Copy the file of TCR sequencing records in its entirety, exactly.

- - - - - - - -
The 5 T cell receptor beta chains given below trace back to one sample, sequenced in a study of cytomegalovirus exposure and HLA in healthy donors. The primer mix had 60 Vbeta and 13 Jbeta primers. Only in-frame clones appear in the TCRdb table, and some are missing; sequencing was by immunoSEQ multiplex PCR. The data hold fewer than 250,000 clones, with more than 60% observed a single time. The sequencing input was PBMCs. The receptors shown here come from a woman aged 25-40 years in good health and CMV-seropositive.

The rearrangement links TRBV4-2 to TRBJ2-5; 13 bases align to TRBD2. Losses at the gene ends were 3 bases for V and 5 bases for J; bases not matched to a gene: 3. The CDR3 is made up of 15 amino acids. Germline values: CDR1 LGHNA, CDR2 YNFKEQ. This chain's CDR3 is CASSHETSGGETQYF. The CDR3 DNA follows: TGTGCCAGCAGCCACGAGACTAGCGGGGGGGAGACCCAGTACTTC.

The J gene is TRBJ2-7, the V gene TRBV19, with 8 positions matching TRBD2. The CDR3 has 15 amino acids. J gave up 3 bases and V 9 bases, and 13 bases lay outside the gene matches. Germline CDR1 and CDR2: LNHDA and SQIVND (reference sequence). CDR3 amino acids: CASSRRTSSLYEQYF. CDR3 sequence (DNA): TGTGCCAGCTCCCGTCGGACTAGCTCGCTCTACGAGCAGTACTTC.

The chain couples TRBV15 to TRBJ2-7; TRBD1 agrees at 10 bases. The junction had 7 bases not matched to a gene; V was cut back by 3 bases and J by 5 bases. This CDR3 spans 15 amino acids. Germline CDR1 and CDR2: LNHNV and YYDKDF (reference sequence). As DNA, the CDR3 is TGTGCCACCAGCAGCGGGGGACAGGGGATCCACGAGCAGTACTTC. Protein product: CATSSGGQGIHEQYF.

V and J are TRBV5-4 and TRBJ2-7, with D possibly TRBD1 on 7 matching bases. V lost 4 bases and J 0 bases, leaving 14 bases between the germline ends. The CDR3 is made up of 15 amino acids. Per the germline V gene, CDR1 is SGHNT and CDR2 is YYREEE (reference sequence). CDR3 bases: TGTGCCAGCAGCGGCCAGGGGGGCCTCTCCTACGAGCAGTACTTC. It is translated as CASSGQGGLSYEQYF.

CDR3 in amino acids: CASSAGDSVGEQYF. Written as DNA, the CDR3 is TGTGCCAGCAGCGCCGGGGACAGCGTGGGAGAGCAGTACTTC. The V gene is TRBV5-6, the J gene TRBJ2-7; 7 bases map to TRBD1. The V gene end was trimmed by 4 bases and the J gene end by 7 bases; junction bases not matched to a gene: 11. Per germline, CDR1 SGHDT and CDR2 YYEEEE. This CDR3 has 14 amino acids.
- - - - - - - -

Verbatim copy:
The 5 T cell receptor beta chains given below trace back to one sample, sequenced in a study of cytomegalovirus exposure and HLA in healthy donors. The primer mix had 60 Vbeta and 13 Jbeta primers. Only in-frame clones appear in the TCRdb table, and some are missing; sequencing was by immunoSEQ multiplex PCR. The data hold fewer than 250,000 clones, with more than 60% observed a single time. The sequencing input was PBMCs. The receptors shown here come from a woman aged 25-40 years in good health and CMV-seropositive.

The rearrangement links TRBV4-2 to TRBJ2-5; 13 bases align to TRBD2. Losses at the gene ends were 3 bases for V and 5 bases for J; bases not matched to a gene: 3. The CDR3 is made up of 15 amino acids. Germline values: CDR1 LGHNA, CDR2 YNFKEQ. This chain's CDR3 is CASSHETSGGETQYF. The CDR3 DNA follows: TGTGCCAGCAGCCACGAGACTAGCGGGGGGGAGACCCAGTACTTC.

The J gene is TRBJ2-7, the V gene TRBV19, with 8 positions matching TRBD2. The CDR3 has 15 amino acids. J gave up 3 bases and V 9 bases, and 13 bases lay outside the gene matches. Germline CDR1 and CDR2: LNHDA and SQIVND (reference sequence). CDR3 amino acids: CASSRRTSSLYEQYF. CDR3 sequence (DNA): TGTGCCAGCTCCCGTCGGACTAGCTCGCTCTACGAGCAGTACTTC.

The chain couples TRBV15 to TRBJ2-7; TRBD1 agrees at 10 bases. The junction had 7 bases not matched to a gene; V was cut back by 3 bases and J by 5 bases. This CDR3 spans 15 amino acids. Germline CDR1 and CDR2: LNHNV and YYDKDF (reference sequence). As DNA, the CDR3 is TGTGCCACCAGCAGCGGGGGACAGGGGATCCACGAGCAGTACTTC. Protein product: CATSSGGQGIHEQYF.

V and J are TRBV5-4 and TRBJ2-7, with D possibly TRBD1 on 7 matching bases. V lost 4 bases and J 0 bases, leaving 14 bases between the germline ends. The CDR3 is made up of 15 amino acids. Per the germline V gene, CDR1 is SGHNT and CDR2 is YYREEE (reference sequence). CDR3 bases: TGTGCCAGCAGCGGCCAGGGGGGCCTCTCCTACGAGCAGTACTTC. It is translated as CASSGQGGLSYEQYF.

CDR3 in amino acids: CASSAGDSVGEQYF. Written as DNA, the CDR3 is TGTGCCAGCAGCGCCGGGGACAGCGTGGGAGAGCAGTACTTC. The V gene is TRBV5-6, the J gene TRBJ2-7; 7 bases map to TRBD1. The V gene end was trimmed by 4 bases and the J gene end by 7 bases; junction bases not matched to a gene: 11. Per germline, CDR1 SGHDT and CDR2 YYEEEE. This CDR3 has 14 amino acids.